4 Results on bulged black lipid membranes

Fig. 3(a,b) shows a representative image recorded at relatively large effective defocus distances of zeff = 50.14 mm with correspondingly moderate magnification M = 9.37 as well as a large field of view (FOV = 164 μm). The values of d, σ and χ2 are given in the legend. The extracted values from profile 1 show an increase in the resolution below the minimum membrane thickness of 200 nm detectable in the previously reported parallel imaging geometry,18 which now reaches down to values below 100 nm. In this case, membrane motion may dominate the profile broadening and yield larger σ values than predicted by the GSM. The information contained in the oscillation amplitudes and oscillation phase with respect to the envelope encode the thickness and refractive index of the membrane, see ESI.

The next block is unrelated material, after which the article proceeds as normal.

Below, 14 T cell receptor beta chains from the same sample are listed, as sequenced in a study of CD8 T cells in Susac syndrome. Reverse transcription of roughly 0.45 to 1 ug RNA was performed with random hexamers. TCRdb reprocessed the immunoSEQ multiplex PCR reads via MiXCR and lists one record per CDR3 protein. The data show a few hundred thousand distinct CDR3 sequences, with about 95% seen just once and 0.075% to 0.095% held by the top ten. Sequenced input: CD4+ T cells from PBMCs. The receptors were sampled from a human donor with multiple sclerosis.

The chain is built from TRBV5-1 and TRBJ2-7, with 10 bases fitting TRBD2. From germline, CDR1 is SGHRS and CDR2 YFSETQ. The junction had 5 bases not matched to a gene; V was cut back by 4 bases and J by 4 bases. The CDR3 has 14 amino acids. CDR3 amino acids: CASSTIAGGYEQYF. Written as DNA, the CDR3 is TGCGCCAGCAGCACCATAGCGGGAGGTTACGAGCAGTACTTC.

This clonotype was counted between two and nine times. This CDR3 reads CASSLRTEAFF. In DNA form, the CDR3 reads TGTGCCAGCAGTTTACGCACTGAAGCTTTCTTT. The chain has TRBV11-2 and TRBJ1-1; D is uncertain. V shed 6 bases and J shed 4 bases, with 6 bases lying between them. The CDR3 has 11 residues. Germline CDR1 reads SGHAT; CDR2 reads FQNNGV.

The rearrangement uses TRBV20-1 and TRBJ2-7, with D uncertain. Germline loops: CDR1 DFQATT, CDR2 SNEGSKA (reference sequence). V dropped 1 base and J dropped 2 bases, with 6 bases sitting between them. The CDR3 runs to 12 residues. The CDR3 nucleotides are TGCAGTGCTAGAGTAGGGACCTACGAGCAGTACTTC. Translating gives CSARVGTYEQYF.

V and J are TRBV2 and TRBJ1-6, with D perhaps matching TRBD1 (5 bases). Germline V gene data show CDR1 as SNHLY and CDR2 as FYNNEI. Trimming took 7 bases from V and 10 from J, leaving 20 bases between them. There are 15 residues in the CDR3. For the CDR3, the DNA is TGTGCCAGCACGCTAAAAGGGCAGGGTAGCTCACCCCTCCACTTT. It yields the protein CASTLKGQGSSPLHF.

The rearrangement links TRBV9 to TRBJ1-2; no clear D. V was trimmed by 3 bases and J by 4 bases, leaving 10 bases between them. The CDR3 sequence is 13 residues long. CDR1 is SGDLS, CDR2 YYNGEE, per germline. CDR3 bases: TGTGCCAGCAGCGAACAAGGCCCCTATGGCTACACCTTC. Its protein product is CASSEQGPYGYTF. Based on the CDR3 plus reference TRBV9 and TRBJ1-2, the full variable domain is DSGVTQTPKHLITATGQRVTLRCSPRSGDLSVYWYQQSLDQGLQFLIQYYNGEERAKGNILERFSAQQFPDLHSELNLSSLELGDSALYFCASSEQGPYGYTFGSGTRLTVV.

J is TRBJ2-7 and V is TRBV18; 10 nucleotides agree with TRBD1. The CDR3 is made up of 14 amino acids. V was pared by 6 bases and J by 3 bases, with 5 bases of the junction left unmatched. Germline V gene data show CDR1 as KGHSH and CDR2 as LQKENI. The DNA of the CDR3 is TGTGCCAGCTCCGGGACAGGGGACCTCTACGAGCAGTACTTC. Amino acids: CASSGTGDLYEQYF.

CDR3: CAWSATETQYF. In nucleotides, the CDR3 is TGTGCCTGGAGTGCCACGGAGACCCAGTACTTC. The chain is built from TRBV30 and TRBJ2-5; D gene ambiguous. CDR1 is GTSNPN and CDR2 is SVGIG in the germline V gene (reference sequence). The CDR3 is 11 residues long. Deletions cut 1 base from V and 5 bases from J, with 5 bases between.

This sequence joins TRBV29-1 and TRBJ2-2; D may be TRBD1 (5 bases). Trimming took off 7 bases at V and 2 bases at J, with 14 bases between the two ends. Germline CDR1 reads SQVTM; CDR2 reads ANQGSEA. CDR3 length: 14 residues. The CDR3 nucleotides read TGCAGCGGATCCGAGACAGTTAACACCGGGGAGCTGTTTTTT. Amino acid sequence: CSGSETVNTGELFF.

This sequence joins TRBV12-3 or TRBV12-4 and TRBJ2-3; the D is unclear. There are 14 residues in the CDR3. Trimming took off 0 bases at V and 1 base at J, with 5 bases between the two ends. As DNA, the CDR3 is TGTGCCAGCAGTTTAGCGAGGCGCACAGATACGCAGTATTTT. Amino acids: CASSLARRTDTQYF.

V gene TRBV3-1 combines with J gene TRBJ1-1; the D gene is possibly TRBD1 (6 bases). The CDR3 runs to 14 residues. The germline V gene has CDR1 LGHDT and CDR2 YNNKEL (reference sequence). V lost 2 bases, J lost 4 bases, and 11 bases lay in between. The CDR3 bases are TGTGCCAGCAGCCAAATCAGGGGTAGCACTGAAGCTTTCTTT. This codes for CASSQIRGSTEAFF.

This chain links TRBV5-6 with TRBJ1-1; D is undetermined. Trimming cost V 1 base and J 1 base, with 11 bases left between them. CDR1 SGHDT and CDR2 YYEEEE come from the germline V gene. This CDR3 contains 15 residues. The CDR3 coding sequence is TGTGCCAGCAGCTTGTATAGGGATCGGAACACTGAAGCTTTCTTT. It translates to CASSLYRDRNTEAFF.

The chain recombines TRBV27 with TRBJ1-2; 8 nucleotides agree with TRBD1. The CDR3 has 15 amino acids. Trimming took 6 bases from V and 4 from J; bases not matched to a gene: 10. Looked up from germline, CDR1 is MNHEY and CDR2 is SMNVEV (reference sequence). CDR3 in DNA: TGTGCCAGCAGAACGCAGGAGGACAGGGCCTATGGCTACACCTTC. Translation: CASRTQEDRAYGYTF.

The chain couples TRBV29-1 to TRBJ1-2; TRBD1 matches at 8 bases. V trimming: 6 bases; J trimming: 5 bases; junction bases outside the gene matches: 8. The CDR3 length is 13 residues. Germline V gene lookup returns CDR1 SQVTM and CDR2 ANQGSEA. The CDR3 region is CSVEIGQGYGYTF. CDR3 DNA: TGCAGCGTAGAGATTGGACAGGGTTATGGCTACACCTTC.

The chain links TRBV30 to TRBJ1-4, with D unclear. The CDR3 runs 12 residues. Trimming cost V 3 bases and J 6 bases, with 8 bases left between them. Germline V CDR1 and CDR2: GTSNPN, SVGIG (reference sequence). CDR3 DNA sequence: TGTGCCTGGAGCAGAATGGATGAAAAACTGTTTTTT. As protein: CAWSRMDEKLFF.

Corrected X-ray phase contrast images showing the bulged BLMs and their ‘anchoring’ at the so-called Plateau–Gibbs border. Intensity profiles on the right are extracted from the regions of interest (ROIs) on the left. The values for the local membrane thickness d are shown in the legend, as determined from the least squares fit. Errors of I(x) are approximately constant along the profile and are indicated by a single representative error bar. (a) Image recorded at an effective propagation distance of zeff = 50.14 mm along with (b) the respective intensity profiles being shifted for clarity. (c) Image of a nearly thinned BLM with clearly resolved contrast at an effective propagation distance zeff = 3.20 mm, and (d) corresponding analysis of the Fresnel fringes yielding a thickness of d = 19.9 nm, far below the resolution limit obtainable by plane wave illumination. (e) Image of a completely thinned section of a membrane visualized by X-ray phase contrast imaging recorded at parameters zeff = 6.75 mm, R = 1.7 mm, M = 76.93 and an illumination time of 0.5 s, with the analysis (f) yielding a thickness of d = 3.24 nm.